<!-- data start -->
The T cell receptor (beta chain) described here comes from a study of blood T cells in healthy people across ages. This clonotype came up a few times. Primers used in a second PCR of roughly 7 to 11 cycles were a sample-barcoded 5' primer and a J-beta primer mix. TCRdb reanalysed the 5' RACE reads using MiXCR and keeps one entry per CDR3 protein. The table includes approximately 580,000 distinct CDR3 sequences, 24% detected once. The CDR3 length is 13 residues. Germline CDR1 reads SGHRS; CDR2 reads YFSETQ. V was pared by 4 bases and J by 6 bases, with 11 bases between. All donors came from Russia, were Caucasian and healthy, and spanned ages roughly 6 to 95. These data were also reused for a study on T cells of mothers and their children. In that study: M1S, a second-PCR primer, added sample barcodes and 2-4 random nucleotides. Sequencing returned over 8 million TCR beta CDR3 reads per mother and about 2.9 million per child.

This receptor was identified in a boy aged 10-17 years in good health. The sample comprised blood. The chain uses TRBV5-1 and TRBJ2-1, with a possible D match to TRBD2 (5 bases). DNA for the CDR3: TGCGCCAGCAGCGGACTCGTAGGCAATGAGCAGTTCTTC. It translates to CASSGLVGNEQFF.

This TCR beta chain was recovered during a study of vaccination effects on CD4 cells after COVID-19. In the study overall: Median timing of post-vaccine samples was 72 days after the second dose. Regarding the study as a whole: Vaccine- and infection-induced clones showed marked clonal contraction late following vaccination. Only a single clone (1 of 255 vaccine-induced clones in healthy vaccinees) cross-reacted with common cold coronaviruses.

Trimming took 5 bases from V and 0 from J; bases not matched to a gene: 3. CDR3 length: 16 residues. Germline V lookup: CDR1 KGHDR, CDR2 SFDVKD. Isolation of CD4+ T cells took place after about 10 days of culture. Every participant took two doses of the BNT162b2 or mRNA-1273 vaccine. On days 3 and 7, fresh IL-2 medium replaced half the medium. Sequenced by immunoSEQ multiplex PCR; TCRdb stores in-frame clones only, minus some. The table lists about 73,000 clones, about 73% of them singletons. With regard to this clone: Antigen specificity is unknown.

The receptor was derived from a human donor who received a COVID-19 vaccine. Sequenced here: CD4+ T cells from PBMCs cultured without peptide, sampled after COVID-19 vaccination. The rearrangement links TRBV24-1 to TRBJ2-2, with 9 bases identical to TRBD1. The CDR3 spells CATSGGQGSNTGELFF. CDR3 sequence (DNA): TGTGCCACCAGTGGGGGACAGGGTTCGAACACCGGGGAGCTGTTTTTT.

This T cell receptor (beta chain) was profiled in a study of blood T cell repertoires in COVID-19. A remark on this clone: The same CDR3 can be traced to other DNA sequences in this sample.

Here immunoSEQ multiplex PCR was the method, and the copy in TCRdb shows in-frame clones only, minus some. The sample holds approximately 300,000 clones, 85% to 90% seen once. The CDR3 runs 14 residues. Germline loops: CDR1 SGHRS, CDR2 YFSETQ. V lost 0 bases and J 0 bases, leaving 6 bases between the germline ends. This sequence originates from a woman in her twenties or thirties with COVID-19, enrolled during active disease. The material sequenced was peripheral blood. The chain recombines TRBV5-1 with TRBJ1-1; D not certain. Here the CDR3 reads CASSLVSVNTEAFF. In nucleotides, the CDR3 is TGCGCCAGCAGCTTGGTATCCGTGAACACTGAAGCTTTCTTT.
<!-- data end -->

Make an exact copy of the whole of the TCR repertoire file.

The T cell receptor (beta chain) described here comes from a study of blood T cells in healthy people across ages. This clonotype came up a few times. Primers used in a second PCR of roughly 7 to 11 cycles were a sample-barcoded 5' primer and a J-beta primer mix. TCRdb reanalysed the 5' RACE reads using MiXCR and keeps one entry per CDR3 protein. The table includes approximately 580,000 distinct CDR3 sequences, 24% detected once. The CDR3 length is 13 residues. Germline CDR1 reads SGHRS; CDR2 reads YFSETQ. V was pared by 4 bases and J by 6 bases, with 11 bases between. All donors came from Russia, were Caucasian and healthy, and spanned ages roughly 6 to 95. These data were also reused for a study on T cells of mothers and their children. In that study: M1S, a second-PCR primer, added sample barcodes and 2-4 random nucleotides. Sequencing returned over 8 million TCR beta CDR3 reads per mother and about 2.9 million per child.

This receptor was identified in a boy aged 10-17 years in good health. The sample comprised blood. The chain uses TRBV5-1 and TRBJ2-1, with a possible D match to TRBD2 (5 bases). DNA for the CDR3: TGCGCCAGCAGCGGACTCGTAGGCAATGAGCAGTTCTTC. It translates to CASSGLVGNEQFF.

This TCR beta chain was recovered during a study of vaccination effects on CD4 cells after COVID-19. In the study overall: Median timing of post-vaccine samples was 72 days after the second dose. Regarding the study as a whole: Vaccine- and infection-induced clones showed marked clonal contraction late following vaccination. Only a single clone (1 of 255 vaccine-induced clones in healthy vaccinees) cross-reacted with common cold coronaviruses.

Trimming took 5 bases from V and 0 from J; bases not matched to a gene: 3. CDR3 length: 16 residues. Germline V lookup: CDR1 KGHDR, CDR2 SFDVKD. Isolation of CD4+ T cells took place after about 10 days of culture. Every participant took two doses of the BNT162b2 or mRNA-1273 vaccine. On days 3 and 7, fresh IL-2 medium replaced half the medium. Sequenced by immunoSEQ multiplex PCR; TCRdb stores in-frame clones only, minus some. The table lists about 73,000 clones, about 73% of them singletons. With regard to this clone: Antigen specificity is unknown.

The receptor was derived from a human donor who received a COVID-19 vaccine. Sequenced here: CD4+ T cells from PBMCs cultured without peptide, sampled after COVID-19 vaccination. The rearrangement links TRBV24-1 to TRBJ2-2, with 9 bases identical to TRBD1. The CDR3 spells CATSGGQGSNTGELFF. CDR3 sequence (DNA): TGTGCCACCAGTGGGGGACAGGGTTCGAACACCGGGGAGCTGTTTTTT.

This T cell receptor (beta chain) was profiled in a study of blood T cell repertoires in COVID-19. A remark on this clone: The same CDR3 can be traced to other DNA sequences in this sample.

Here immunoSEQ multiplex PCR was the method, and the copy in TCRdb shows in-frame clones only, minus some. The sample holds approximately 300,000 clones, 85% to 90% seen once. The CDR3 runs 14 residues. Germline loops: CDR1 SGHRS, CDR2 YFSETQ. V lost 0 bases and J 0 bases, leaving 6 bases between the germline ends. This sequence originates from a woman in her twenties or thirties with COVID-19, enrolled during active disease. The material sequenced was peripheral blood. The chain recombines TRBV5-1 with TRBJ1-1; D not certain. Here the CDR3 reads CASSLVSVNTEAFF. In nucleotides, the CDR3 is TGCGCCAGCAGCTTGGTATCCGTGAACACTGAAGCTTTCTTT.